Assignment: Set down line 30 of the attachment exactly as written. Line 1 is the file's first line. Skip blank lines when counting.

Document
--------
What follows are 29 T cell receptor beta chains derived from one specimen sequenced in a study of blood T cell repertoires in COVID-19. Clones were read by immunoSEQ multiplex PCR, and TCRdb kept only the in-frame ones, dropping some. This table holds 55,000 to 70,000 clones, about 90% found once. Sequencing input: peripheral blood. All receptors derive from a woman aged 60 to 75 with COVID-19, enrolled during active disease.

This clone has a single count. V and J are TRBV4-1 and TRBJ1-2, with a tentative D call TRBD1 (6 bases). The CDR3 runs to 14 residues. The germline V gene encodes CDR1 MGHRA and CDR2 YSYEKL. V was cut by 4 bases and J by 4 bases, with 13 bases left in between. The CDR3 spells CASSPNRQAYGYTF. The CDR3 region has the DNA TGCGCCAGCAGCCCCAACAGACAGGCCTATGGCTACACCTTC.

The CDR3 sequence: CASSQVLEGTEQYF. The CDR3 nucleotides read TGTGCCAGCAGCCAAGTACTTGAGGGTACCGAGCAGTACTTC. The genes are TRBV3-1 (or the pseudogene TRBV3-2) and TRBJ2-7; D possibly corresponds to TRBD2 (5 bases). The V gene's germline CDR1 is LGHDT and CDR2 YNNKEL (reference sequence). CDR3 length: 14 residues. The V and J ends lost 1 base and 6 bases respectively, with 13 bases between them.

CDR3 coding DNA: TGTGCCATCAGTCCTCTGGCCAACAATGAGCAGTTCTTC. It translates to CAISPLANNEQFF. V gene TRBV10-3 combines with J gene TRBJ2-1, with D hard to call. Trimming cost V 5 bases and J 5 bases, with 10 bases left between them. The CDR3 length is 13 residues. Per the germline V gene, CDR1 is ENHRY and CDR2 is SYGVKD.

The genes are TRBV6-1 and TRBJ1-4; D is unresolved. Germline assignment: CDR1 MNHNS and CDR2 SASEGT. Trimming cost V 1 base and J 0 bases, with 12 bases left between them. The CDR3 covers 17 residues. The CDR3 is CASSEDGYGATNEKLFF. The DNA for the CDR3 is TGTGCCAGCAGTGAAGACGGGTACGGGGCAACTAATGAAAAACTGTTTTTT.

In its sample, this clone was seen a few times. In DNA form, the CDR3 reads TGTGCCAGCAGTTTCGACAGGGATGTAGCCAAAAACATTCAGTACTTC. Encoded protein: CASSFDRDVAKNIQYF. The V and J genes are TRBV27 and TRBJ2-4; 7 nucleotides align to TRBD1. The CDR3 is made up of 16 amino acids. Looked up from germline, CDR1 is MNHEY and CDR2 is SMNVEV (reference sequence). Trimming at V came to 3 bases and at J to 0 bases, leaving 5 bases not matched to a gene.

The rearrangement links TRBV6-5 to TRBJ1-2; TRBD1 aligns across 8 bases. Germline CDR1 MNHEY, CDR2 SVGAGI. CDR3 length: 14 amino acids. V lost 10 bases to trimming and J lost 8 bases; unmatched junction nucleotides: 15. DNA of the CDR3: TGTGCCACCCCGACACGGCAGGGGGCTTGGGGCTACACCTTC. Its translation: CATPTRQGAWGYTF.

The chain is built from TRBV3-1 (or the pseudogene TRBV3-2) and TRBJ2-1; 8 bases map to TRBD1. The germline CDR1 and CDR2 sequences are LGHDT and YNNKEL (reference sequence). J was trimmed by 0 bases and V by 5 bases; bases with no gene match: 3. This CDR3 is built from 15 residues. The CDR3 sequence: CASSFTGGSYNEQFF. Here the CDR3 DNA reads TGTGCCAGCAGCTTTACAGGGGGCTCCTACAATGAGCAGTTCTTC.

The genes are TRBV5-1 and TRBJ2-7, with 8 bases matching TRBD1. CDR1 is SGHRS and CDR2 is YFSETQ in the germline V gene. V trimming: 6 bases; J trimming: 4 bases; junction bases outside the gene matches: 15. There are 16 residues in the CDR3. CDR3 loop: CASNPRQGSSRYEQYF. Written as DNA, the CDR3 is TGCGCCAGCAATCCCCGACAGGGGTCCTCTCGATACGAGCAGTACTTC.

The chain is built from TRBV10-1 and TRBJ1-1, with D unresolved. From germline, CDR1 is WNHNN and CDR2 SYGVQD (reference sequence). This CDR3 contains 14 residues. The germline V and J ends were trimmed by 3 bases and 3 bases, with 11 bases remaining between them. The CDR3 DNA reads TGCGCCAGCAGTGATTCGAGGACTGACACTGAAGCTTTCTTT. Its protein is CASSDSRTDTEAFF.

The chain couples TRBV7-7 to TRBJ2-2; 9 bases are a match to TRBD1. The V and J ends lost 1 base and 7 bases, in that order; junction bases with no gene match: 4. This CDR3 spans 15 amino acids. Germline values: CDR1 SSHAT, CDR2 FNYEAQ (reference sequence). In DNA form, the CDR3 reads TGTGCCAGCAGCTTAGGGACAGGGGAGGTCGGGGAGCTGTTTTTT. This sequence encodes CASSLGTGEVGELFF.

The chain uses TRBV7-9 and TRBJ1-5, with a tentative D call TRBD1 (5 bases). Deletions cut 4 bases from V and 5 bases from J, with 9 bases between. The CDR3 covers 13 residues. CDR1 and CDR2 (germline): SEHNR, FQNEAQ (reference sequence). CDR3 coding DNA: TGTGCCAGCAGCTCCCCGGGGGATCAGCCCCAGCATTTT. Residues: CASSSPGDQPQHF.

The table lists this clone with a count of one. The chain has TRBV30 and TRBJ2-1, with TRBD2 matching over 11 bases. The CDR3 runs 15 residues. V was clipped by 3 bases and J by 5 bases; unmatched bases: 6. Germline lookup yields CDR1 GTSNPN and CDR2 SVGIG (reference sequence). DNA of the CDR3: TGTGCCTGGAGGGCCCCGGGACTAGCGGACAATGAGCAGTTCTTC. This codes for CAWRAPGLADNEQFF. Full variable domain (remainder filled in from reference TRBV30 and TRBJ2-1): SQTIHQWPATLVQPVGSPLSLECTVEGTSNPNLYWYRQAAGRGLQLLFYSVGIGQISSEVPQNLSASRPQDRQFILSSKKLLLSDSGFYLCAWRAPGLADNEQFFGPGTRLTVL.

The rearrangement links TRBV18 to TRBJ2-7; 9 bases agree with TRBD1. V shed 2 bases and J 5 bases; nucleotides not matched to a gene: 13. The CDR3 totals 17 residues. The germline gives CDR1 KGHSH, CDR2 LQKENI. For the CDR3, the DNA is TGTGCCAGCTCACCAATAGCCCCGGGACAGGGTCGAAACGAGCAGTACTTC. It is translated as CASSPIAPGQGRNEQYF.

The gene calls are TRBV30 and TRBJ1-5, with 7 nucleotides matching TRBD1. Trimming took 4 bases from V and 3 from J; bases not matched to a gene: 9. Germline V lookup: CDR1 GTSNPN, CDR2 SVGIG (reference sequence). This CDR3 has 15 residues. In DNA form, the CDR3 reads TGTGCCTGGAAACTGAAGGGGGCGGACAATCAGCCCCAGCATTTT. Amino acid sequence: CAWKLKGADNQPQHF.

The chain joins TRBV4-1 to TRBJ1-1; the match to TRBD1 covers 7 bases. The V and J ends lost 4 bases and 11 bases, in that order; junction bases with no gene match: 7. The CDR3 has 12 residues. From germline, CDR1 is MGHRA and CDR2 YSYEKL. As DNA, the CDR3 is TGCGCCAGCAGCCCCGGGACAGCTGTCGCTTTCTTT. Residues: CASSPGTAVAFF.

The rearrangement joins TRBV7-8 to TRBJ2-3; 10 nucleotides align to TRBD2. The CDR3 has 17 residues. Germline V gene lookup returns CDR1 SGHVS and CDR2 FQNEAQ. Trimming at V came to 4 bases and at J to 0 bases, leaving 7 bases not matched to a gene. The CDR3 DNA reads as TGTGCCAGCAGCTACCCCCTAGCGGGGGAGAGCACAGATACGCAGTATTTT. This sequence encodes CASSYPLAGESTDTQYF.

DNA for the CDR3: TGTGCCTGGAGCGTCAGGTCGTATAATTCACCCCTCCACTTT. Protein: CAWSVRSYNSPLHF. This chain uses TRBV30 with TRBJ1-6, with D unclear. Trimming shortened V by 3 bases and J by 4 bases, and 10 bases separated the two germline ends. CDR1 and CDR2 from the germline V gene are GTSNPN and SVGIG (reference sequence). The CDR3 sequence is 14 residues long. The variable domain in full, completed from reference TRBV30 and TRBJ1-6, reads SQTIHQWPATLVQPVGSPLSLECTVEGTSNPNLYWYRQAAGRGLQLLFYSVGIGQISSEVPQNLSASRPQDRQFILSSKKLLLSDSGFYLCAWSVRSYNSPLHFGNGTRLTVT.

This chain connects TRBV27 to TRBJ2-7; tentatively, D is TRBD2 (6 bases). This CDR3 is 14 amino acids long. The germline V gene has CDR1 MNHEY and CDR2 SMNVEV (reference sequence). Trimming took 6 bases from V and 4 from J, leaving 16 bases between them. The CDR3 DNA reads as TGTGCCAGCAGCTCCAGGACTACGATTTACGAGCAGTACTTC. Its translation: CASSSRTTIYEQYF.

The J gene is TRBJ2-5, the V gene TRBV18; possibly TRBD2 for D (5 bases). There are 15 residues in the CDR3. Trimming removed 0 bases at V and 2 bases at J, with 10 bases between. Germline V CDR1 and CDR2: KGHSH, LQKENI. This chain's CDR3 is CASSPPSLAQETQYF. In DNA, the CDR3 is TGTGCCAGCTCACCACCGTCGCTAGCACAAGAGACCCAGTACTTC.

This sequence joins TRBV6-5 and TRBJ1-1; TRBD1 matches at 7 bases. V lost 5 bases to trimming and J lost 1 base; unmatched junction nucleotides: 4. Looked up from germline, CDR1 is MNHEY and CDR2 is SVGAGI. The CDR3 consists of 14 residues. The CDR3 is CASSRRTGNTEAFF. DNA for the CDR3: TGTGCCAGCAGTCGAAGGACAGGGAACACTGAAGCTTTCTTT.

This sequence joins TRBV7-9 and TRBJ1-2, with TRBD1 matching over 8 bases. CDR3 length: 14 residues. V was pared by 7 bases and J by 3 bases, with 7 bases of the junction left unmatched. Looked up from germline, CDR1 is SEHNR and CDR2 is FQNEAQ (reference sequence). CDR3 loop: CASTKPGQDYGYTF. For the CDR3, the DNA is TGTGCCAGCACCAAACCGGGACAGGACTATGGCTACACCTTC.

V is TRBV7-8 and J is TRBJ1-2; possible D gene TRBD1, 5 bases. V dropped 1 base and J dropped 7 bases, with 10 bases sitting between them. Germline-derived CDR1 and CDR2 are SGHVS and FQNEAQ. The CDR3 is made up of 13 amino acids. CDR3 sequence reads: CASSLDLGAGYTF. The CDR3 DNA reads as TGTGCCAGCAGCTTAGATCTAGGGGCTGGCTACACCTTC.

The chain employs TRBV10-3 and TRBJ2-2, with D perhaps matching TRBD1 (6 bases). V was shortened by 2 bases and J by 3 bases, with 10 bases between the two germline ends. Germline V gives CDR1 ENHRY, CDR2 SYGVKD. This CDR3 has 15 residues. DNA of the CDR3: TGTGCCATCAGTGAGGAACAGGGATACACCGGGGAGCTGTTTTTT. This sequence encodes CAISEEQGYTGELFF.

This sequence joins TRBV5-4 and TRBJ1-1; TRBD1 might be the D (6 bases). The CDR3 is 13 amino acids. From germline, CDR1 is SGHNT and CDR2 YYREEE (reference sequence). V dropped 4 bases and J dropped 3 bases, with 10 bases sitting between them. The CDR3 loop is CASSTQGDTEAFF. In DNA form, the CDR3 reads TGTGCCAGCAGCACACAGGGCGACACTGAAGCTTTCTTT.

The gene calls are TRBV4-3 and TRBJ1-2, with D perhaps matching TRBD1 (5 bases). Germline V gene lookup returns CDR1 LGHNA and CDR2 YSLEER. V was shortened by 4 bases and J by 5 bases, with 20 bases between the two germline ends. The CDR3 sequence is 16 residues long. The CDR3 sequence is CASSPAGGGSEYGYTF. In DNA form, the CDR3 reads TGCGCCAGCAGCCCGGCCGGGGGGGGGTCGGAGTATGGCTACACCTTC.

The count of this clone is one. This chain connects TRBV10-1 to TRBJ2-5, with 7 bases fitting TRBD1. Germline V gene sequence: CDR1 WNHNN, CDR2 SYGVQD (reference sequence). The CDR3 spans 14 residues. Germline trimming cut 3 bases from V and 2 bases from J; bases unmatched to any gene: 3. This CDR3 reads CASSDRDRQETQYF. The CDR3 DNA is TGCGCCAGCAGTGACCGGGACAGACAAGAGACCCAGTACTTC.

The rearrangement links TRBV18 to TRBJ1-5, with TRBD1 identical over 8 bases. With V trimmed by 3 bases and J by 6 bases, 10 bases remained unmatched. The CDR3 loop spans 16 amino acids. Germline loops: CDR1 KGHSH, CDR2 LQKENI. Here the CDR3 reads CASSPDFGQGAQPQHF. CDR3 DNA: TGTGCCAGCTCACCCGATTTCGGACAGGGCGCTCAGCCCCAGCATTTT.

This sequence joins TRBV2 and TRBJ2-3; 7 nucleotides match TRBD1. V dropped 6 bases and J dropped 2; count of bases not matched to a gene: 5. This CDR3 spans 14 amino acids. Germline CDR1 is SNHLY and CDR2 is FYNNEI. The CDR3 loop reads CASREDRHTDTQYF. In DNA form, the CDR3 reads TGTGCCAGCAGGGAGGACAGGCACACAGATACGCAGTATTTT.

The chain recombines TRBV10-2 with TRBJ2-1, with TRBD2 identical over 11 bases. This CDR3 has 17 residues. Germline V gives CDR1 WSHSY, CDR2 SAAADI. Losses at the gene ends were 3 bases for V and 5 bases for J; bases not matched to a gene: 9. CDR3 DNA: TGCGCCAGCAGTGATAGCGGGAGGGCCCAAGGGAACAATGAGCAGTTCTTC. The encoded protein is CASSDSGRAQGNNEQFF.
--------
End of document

The chain recombines TRBV10-2 with TRBJ2-1, with TRBD2 identical over 11 bases. This CDR3 has 17 residues. Germline V gives CDR1 WSHSY, CDR2 SAAADI. Losses at the gene ends were 3 bases for V and 5 bases for J; bases not matched to a gene: 9. CDR3 DNA: TGCGCCAGCAGTGATAGCGGGAGGGCCCAAGGGAACAATGAGCAGTTCTTC. The encoded protein is CASSDSGRAQGNNEQFF.